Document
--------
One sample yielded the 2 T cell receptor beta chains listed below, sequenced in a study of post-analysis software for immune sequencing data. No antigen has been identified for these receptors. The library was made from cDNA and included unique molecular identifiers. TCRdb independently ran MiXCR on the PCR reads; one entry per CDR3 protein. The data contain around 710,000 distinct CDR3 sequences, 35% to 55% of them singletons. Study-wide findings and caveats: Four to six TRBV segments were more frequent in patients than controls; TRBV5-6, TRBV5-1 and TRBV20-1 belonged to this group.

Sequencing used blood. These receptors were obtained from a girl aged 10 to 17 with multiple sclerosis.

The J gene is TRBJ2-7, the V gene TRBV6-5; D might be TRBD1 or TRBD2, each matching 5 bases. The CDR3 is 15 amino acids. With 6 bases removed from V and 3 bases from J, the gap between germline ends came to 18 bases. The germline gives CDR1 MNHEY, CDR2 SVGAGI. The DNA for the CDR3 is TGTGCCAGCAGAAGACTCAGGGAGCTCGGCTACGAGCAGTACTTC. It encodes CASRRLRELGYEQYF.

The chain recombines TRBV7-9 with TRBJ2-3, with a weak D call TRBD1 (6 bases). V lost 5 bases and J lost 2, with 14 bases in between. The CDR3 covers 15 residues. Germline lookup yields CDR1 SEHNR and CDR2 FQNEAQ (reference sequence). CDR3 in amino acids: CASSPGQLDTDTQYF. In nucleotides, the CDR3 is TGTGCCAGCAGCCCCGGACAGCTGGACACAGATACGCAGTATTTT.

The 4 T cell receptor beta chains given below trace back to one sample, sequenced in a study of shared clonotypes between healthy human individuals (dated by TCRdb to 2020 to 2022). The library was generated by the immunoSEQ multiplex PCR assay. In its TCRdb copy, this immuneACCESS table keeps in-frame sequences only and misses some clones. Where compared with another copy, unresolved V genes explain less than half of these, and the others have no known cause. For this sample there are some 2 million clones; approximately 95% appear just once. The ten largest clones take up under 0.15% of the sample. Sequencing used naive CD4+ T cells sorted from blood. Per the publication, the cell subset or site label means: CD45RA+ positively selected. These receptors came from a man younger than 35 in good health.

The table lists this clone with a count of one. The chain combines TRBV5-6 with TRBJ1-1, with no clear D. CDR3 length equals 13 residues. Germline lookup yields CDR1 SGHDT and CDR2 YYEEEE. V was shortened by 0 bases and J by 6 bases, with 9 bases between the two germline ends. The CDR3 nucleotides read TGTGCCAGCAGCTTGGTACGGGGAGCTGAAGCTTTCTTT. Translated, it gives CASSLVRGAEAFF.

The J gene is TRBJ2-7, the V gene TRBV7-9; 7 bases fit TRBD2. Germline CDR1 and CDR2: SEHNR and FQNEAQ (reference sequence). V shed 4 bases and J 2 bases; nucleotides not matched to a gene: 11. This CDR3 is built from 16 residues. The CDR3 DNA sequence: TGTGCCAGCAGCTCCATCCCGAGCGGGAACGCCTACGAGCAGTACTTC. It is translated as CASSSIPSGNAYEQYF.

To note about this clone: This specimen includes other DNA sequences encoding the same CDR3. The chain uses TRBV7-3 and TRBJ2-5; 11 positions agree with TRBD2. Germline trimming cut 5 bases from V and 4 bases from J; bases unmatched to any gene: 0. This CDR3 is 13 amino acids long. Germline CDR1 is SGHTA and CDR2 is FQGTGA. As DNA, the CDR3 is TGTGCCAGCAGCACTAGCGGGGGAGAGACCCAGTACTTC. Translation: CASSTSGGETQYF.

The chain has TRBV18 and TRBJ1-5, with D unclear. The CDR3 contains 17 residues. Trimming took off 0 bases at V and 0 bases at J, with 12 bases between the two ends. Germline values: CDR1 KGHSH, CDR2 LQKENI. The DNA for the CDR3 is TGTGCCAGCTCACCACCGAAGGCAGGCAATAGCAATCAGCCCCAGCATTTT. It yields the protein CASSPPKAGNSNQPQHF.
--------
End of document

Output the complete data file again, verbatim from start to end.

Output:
One sample yielded the 2 T cell receptor beta chains listed below, sequenced in a study of post-analysis software for immune sequencing data. No antigen has been identified for these receptors. The library was made from cDNA and included unique molecular identifiers. TCRdb independently ran MiXCR on the PCR reads; one entry per CDR3 protein. The data contain around 710,000 distinct CDR3 sequences, 35% to 55% of them singletons. Study-wide findings and caveats: Four to six TRBV segments were more frequent in patients than controls; TRBV5-6, TRBV5-1 and TRBV20-1 belonged to this group.

Sequencing used blood. These receptors were obtained from a girl aged 10 to 17 with multiple sclerosis.

The J gene is TRBJ2-7, the V gene TRBV6-5; D might be TRBD1 or TRBD2, each matching 5 bases. The CDR3 is 15 amino acids. With 6 bases removed from V and 3 bases from J, the gap between germline ends came to 18 bases. The germline gives CDR1 MNHEY, CDR2 SVGAGI. The DNA for the CDR3 is TGTGCCAGCAGAAGACTCAGGGAGCTCGGCTACGAGCAGTACTTC. It encodes CASRRLRELGYEQYF.

The chain recombines TRBV7-9 with TRBJ2-3, with a weak D call TRBD1 (6 bases). V lost 5 bases and J lost 2, with 14 bases in between. The CDR3 covers 15 residues. Germline lookup yields CDR1 SEHNR and CDR2 FQNEAQ (reference sequence). CDR3 in amino acids: CASSPGQLDTDTQYF. In nucleotides, the CDR3 is TGTGCCAGCAGCCCCGGACAGCTGGACACAGATACGCAGTATTTT.

The 4 T cell receptor beta chains given below trace back to one sample, sequenced in a study of shared clonotypes between healthy human individuals (dated by TCRdb to 2020 to 2022). The library was generated by the immunoSEQ multiplex PCR assay. In its TCRdb copy, this immuneACCESS table keeps in-frame sequences only and misses some clones. Where compared with another copy, unresolved V genes explain less than half of these, and the others have no known cause. For this sample there are some 2 million clones; approximately 95% appear just once. The ten largest clones take up under 0.15% of the sample. Sequencing used naive CD4+ T cells sorted from blood. Per the publication, the cell subset or site label means: CD45RA+ positively selected. These receptors came from a man younger than 35 in good health.

The table lists this clone with a count of one. The chain combines TRBV5-6 with TRBJ1-1, with no clear D. CDR3 length equals 13 residues. Germline lookup yields CDR1 SGHDT and CDR2 YYEEEE. V was shortened by 0 bases and J by 6 bases, with 9 bases between the two germline ends. The CDR3 nucleotides read TGTGCCAGCAGCTTGGTACGGGGAGCTGAAGCTTTCTTT. Translated, it gives CASSLVRGAEAFF.

The J gene is TRBJ2-7, the V gene TRBV7-9; 7 bases fit TRBD2. Germline CDR1 and CDR2: SEHNR and FQNEAQ (reference sequence). V shed 4 bases and J 2 bases; nucleotides not matched to a gene: 11. This CDR3 is built from 16 residues. The CDR3 DNA sequence: TGTGCCAGCAGCTCCATCCCGAGCGGGAACGCCTACGAGCAGTACTTC. It is translated as CASSSIPSGNAYEQYF.

To note about this clone: This specimen includes other DNA sequences encoding the same CDR3. The chain uses TRBV7-3 and TRBJ2-5; 11 positions agree with TRBD2. Germline trimming cut 5 bases from V and 4 bases from J; bases unmatched to any gene: 0. This CDR3 is 13 amino acids long. Germline CDR1 is SGHTA and CDR2 is FQGTGA. As DNA, the CDR3 is TGTGCCAGCAGCACTAGCGGGGGAGAGACCCAGTACTTC. Translation: CASSTSGGETQYF.

The chain has TRBV18 and TRBJ1-5, with D unclear. The CDR3 contains 17 residues. Trimming took off 0 bases at V and 0 bases at J, with 12 bases between the two ends. Germline values: CDR1 KGHSH, CDR2 LQKENI. The DNA for the CDR3 is TGTGCCAGCTCACCACCGAAGGCAGGCAATAGCAATCAGCCCCAGCATTTT. It yields the protein CASSPPKAGNSNQPQHF.